The Impact of Physical Activity on Sleep Quality
Background: Physical activity participation is known to be beneficial to both objective and subjective sleep. However, the benefits may depend upon the amount of time engaged in physical activity. Purpose: This study aimed to investigate the impact of different durations of physical activity (PA) participation on the quality of sleep among 100 college students. It was hypothesized that greater levels of moderate-to-vigorous physical activity (MVPA) would increase sleep efficiency and total sleep time (TST).
Methods: 100 students who were recruited from Fudan University voluntarily participated in the study. Students’ PA and sleep data were objectively collected through the ActiGraph Activity Monitor (wBT3x-BT) which each participant wore for 7 consecutive days. To investigate the relationships between levels of physical activity participation and quality of sleep, data were analyzed by means of descriptive statistics, an independent t-test, bivariate correlation, and multiple R-squared linear regression.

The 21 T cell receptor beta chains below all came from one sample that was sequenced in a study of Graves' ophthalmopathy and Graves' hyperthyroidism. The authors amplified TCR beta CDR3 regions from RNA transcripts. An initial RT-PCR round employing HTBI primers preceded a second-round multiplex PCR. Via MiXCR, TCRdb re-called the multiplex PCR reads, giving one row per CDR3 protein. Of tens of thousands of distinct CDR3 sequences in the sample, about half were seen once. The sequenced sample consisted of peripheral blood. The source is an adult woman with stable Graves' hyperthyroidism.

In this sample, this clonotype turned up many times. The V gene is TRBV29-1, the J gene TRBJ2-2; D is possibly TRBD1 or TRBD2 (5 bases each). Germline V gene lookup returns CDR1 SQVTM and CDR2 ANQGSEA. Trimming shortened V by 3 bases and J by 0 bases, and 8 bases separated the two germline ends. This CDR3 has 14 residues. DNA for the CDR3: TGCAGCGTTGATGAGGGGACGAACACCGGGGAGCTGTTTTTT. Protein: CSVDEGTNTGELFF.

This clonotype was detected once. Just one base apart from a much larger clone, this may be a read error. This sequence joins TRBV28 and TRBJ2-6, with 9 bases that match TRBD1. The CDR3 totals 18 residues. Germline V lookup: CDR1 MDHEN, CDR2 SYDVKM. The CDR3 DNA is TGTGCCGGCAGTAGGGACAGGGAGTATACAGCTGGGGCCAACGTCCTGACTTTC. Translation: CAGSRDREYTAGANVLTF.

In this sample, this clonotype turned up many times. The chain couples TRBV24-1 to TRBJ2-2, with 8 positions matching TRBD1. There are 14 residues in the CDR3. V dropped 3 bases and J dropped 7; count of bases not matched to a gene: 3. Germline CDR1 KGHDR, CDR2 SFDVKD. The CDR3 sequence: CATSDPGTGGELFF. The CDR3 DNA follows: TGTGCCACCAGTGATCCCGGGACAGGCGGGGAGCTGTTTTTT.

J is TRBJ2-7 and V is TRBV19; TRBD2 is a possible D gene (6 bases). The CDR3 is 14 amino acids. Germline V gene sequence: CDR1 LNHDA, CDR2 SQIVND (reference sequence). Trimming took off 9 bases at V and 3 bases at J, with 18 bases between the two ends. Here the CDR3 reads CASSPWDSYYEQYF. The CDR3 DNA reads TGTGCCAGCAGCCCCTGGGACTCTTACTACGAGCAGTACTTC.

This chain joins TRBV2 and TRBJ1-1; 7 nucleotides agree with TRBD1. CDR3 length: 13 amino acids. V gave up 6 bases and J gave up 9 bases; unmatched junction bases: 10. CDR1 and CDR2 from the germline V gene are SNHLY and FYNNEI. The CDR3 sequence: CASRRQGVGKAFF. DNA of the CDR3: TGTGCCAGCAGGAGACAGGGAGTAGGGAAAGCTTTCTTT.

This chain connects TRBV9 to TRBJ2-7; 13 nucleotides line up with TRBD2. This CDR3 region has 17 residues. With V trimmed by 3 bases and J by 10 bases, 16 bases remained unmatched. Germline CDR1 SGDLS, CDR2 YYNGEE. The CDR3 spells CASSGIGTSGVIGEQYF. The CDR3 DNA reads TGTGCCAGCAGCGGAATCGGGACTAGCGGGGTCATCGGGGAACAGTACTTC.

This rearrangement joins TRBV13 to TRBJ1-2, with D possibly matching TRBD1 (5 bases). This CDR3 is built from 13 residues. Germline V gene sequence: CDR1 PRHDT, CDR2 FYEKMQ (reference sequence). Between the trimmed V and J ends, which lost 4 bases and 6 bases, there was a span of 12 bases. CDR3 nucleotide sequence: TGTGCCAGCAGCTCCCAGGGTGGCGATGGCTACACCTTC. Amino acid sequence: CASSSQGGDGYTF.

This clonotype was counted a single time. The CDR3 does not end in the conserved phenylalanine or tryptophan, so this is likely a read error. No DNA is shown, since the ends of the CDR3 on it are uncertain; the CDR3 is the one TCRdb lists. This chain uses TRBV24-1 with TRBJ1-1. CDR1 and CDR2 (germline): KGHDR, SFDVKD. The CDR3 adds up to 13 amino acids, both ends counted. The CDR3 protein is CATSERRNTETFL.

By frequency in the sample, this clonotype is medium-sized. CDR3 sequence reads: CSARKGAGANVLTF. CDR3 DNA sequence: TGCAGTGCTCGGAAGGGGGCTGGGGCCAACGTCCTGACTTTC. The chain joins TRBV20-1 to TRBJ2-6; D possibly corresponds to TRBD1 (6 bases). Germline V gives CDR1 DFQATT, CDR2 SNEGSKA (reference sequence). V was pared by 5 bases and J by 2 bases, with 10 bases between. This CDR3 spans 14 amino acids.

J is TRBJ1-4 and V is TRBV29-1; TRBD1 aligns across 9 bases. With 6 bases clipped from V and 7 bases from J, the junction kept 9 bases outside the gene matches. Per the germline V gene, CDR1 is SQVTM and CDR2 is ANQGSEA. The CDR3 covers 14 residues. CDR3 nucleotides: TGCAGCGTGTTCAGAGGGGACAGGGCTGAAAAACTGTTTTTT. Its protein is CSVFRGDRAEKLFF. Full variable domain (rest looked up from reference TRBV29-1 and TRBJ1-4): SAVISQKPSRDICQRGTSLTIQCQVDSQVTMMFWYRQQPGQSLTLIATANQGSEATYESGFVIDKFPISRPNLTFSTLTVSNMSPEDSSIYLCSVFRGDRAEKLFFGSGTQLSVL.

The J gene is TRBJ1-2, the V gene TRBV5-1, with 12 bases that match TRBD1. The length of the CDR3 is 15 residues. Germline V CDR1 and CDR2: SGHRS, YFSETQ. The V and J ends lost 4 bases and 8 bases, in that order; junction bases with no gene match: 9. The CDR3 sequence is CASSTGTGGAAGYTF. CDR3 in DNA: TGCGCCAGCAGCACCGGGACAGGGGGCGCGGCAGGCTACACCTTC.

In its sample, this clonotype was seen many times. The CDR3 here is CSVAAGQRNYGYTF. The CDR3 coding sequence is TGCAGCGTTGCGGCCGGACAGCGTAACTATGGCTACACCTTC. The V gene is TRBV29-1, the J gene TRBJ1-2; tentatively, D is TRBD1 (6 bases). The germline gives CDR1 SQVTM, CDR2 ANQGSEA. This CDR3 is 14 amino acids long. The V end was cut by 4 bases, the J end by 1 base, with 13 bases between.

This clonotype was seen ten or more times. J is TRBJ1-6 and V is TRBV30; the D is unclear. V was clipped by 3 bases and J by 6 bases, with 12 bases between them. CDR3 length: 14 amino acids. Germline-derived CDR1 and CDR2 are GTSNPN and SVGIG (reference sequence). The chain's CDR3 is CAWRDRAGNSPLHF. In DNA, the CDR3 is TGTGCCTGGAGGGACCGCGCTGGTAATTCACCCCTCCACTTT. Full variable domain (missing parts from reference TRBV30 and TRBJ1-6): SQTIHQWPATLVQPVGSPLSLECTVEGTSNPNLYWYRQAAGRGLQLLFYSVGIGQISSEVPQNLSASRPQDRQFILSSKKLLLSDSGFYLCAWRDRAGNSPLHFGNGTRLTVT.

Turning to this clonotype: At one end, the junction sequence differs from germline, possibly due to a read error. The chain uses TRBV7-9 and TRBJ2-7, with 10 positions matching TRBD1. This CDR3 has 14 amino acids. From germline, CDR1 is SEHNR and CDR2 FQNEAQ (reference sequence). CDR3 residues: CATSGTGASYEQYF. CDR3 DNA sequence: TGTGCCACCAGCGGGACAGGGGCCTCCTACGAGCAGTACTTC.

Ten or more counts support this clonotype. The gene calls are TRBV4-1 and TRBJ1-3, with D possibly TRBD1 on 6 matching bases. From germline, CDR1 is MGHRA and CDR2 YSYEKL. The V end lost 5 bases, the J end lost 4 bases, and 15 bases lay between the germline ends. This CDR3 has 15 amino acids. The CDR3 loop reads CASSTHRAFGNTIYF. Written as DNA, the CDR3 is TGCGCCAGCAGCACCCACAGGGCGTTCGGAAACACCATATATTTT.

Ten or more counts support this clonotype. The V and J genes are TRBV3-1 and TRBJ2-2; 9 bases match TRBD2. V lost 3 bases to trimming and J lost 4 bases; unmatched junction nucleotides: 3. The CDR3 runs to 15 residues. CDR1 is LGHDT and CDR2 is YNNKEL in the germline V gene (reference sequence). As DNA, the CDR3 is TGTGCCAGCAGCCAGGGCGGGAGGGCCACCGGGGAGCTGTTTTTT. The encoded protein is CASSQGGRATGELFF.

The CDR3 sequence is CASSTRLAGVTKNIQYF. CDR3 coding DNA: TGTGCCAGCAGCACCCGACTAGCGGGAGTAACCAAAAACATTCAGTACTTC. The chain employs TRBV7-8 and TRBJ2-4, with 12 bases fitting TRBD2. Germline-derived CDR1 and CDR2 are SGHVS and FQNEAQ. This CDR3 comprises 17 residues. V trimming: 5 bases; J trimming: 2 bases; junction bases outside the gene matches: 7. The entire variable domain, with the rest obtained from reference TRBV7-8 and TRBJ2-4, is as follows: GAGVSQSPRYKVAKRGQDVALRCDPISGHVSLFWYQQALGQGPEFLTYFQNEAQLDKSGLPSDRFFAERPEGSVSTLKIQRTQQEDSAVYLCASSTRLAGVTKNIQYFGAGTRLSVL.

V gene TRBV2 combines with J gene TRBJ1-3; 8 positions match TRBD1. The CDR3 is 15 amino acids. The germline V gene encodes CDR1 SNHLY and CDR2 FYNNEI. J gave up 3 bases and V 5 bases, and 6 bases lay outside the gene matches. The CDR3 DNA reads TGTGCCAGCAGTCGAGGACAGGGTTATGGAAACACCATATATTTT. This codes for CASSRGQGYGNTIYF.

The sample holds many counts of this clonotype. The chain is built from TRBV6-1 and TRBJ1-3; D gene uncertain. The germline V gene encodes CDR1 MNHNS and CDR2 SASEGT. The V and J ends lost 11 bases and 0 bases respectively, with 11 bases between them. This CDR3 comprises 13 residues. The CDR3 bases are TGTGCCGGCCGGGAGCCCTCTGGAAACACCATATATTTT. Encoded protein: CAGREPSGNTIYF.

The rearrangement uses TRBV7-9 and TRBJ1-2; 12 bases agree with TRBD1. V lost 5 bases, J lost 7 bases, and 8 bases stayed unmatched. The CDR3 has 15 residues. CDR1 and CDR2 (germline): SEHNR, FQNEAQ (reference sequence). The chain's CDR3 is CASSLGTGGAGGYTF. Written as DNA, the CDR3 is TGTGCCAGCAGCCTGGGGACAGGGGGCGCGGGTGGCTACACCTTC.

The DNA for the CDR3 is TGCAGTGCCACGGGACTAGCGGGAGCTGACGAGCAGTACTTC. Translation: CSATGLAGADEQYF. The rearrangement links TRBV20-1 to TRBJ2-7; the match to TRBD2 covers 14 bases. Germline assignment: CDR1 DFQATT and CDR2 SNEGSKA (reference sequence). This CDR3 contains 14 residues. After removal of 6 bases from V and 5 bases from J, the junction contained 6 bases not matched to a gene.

Results: The independent t-test indicated that Group 1 (n = 59) (x̅ = 34.496 min. MVPA per day) exhibited significantly higher levels of sleep efficiency and total sleep time than did Group 2 (n = 41) (x̅ = 70.826 min. MVPA per day) (t = 4.064, p < .01; t = 4.074, p < .01). Furthermore, the results of the multiple linear regression indicated that sleep efficiency and total sleep time were significantly associated with daily MVPA (F = 23.104, p < .01)
Conclusion: The results rejected our hypothesis. 60 minutes or more of MVPA per day resulted in lower sleep efficiency and less total sleep time. Therefore, moderate levels (<60 min. MVPA per day) should be carried out for optimal sleep quality.
UROP student: Cassidy Haase